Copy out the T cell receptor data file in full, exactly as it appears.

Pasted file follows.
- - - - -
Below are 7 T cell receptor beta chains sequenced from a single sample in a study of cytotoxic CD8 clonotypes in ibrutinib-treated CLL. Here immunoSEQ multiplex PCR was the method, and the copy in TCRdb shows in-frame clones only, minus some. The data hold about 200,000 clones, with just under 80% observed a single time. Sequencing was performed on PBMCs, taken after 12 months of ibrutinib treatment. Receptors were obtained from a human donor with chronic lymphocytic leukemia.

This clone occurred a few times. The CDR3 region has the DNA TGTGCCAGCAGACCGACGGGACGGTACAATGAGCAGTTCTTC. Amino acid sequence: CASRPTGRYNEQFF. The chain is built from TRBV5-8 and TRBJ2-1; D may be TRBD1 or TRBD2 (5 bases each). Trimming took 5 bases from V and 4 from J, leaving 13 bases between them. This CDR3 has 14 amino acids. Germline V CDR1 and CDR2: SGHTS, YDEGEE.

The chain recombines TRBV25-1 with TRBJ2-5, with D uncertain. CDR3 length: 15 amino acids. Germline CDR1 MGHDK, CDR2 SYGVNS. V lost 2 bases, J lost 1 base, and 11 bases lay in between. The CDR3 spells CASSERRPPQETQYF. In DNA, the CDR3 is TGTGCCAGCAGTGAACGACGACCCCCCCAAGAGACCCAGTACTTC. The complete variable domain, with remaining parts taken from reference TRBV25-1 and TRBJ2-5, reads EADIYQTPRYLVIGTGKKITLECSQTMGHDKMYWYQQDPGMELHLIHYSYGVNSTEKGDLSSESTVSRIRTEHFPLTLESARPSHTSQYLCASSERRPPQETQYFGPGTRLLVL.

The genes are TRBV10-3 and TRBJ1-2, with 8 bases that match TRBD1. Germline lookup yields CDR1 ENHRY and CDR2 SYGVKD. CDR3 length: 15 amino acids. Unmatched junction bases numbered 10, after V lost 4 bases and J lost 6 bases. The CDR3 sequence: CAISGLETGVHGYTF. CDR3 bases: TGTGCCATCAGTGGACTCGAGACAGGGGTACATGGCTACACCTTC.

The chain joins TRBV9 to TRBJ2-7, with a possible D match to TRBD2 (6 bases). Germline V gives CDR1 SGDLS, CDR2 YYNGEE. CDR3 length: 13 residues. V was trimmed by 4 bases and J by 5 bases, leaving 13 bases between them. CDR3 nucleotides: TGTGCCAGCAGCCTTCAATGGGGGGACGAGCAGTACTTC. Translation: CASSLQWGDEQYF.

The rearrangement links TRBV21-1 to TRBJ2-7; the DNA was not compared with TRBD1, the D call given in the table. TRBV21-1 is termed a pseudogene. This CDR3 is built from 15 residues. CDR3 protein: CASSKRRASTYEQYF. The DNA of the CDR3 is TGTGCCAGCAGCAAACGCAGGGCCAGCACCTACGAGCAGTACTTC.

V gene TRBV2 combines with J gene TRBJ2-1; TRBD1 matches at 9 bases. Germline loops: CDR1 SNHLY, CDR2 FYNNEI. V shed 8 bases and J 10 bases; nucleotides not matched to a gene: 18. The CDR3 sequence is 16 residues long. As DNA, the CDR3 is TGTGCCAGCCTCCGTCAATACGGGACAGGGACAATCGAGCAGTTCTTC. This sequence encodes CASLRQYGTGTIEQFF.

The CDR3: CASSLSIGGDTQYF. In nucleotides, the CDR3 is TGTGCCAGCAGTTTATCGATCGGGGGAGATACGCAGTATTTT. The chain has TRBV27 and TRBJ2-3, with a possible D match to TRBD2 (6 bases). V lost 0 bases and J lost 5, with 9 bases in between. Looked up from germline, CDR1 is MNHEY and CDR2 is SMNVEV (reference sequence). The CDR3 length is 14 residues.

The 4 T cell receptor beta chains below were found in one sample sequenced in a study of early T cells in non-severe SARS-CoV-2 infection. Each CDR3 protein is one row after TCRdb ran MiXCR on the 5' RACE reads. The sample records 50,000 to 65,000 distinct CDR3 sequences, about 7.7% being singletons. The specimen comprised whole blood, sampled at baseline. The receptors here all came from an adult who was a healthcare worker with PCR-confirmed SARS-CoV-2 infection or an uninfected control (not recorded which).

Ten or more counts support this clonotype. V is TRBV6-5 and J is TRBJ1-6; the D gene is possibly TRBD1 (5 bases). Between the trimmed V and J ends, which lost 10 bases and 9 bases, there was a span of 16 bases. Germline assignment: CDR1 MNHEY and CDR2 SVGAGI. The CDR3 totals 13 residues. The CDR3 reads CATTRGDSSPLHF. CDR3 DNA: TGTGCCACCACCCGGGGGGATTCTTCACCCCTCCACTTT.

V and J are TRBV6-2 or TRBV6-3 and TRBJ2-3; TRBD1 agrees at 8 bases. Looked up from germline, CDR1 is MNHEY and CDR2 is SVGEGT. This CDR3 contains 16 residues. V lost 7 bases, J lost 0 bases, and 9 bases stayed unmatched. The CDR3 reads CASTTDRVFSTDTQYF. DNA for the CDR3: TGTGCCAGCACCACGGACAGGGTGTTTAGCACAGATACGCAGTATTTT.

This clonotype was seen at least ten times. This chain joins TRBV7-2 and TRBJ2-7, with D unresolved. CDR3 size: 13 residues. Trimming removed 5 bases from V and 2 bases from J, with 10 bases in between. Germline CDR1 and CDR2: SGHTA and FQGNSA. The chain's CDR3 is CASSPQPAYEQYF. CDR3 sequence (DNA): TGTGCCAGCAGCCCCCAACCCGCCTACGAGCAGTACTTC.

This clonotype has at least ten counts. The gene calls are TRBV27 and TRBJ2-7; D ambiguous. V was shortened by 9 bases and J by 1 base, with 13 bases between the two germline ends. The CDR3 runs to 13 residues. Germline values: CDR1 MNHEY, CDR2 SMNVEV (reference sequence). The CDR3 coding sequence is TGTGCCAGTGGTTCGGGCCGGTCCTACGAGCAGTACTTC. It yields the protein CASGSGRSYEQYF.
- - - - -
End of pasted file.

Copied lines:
Below are 7 T cell receptor beta chains sequenced from a single sample in a study of cytotoxic CD8 clonotypes in ibrutinib-treated CLL. Here immunoSEQ multiplex PCR was the method, and the copy in TCRdb shows in-frame clones only, minus some. The data hold about 200,000 clones, with just under 80% observed a single time. Sequencing was performed on PBMCs, taken after 12 months of ibrutinib treatment. Receptors were obtained from a human donor with chronic lymphocytic leukemia.

This clone occurred a few times. The CDR3 region has the DNA TGTGCCAGCAGACCGACGGGACGGTACAATGAGCAGTTCTTC. Amino acid sequence: CASRPTGRYNEQFF. The chain is built from TRBV5-8 and TRBJ2-1; D may be TRBD1 or TRBD2 (5 bases each). Trimming took 5 bases from V and 4 from J, leaving 13 bases between them. This CDR3 has 14 amino acids. Germline V CDR1 and CDR2: SGHTS, YDEGEE.

The chain recombines TRBV25-1 with TRBJ2-5, with D uncertain. CDR3 length: 15 amino acids. Germline CDR1 MGHDK, CDR2 SYGVNS. V lost 2 bases, J lost 1 base, and 11 bases lay in between. The CDR3 spells CASSERRPPQETQYF. In DNA, the CDR3 is TGTGCCAGCAGTGAACGACGACCCCCCCAAGAGACCCAGTACTTC. The complete variable domain, with remaining parts taken from reference TRBV25-1 and TRBJ2-5, reads EADIYQTPRYLVIGTGKKITLECSQTMGHDKMYWYQQDPGMELHLIHYSYGVNSTEKGDLSSESTVSRIRTEHFPLTLESARPSHTSQYLCASSERRPPQETQYFGPGTRLLVL.

The genes are TRBV10-3 and TRBJ1-2, with 8 bases that match TRBD1. Germline lookup yields CDR1 ENHRY and CDR2 SYGVKD. CDR3 length: 15 amino acids. Unmatched junction bases numbered 10, after V lost 4 bases and J lost 6 bases. The CDR3 sequence: CAISGLETGVHGYTF. CDR3 bases: TGTGCCATCAGTGGACTCGAGACAGGGGTACATGGCTACACCTTC.

The chain joins TRBV9 to TRBJ2-7, with a possible D match to TRBD2 (6 bases). Germline V gives CDR1 SGDLS, CDR2 YYNGEE. CDR3 length: 13 residues. V was trimmed by 4 bases and J by 5 bases, leaving 13 bases between them. CDR3 nucleotides: TGTGCCAGCAGCCTTCAATGGGGGGACGAGCAGTACTTC. Translation: CASSLQWGDEQYF.

The rearrangement links TRBV21-1 to TRBJ2-7; the DNA was not compared with TRBD1, the D call given in the table. TRBV21-1 is termed a pseudogene. This CDR3 is built from 15 residues. CDR3 protein: CASSKRRASTYEQYF. The DNA of the CDR3 is TGTGCCAGCAGCAAACGCAGGGCCAGCACCTACGAGCAGTACTTC.

V gene TRBV2 combines with J gene TRBJ2-1; TRBD1 matches at 9 bases. Germline loops: CDR1 SNHLY, CDR2 FYNNEI. V shed 8 bases and J 10 bases; nucleotides not matched to a gene: 18. The CDR3 sequence is 16 residues long. As DNA, the CDR3 is TGTGCCAGCCTCCGTCAATACGGGACAGGGACAATCGAGCAGTTCTTC. This sequence encodes CASLRQYGTGTIEQFF.

The CDR3: CASSLSIGGDTQYF. In nucleotides, the CDR3 is TGTGCCAGCAGTTTATCGATCGGGGGAGATACGCAGTATTTT. The chain has TRBV27 and TRBJ2-3, with a possible D match to TRBD2 (6 bases). V lost 0 bases and J lost 5, with 9 bases in between. Looked up from germline, CDR1 is MNHEY and CDR2 is SMNVEV (reference sequence). The CDR3 length is 14 residues.

The 4 T cell receptor beta chains below were found in one sample sequenced in a study of early T cells in non-severe SARS-CoV-2 infection. Each CDR3 protein is one row after TCRdb ran MiXCR on the 5' RACE reads. The sample records 50,000 to 65,000 distinct CDR3 sequences, about 7.7% being singletons. The specimen comprised whole blood, sampled at baseline. The receptors here all came from an adult who was a healthcare worker with PCR-confirmed SARS-CoV-2 infection or an uninfected control (not recorded which).

Ten or more counts support this clonotype. V is TRBV6-5 and J is TRBJ1-6; the D gene is possibly TRBD1 (5 bases). Between the trimmed V and J ends, which lost 10 bases and 9 bases, there was a span of 16 bases. Germline assignment: CDR1 MNHEY and CDR2 SVGAGI. The CDR3 totals 13 residues. The CDR3 reads CATTRGDSSPLHF. CDR3 DNA: TGTGCCACCACCCGGGGGGATTCTTCACCCCTCCACTTT.

V and J are TRBV6-2 or TRBV6-3 and TRBJ2-3; TRBD1 agrees at 8 bases. Looked up from germline, CDR1 is MNHEY and CDR2 is SVGEGT. This CDR3 contains 16 residues. V lost 7 bases, J lost 0 bases, and 9 bases stayed unmatched. The CDR3 reads CASTTDRVFSTDTQYF. DNA for the CDR3: TGTGCCAGCACCACGGACAGGGTGTTTAGCACAGATACGCAGTATTTT.

This clonotype was seen at least ten times. This chain joins TRBV7-2 and TRBJ2-7, with D unresolved. CDR3 size: 13 residues. Trimming removed 5 bases from V and 2 bases from J, with 10 bases in between. Germline CDR1 and CDR2: SGHTA and FQGNSA. The chain's CDR3 is CASSPQPAYEQYF. CDR3 sequence (DNA): TGTGCCAGCAGCCCCCAACCCGCCTACGAGCAGTACTTC.

This clonotype has at least ten counts. The gene calls are TRBV27 and TRBJ2-7; D ambiguous. V was shortened by 9 bases and J by 1 base, with 13 bases between the two germline ends. The CDR3 runs to 13 residues. Germline values: CDR1 MNHEY, CDR2 SMNVEV (reference sequence). The CDR3 coding sequence is TGTGCCAGTGGTTCGGGCCGGTCCTACGAGCAGTACTTC. It yields the protein CASGSGRSYEQYF.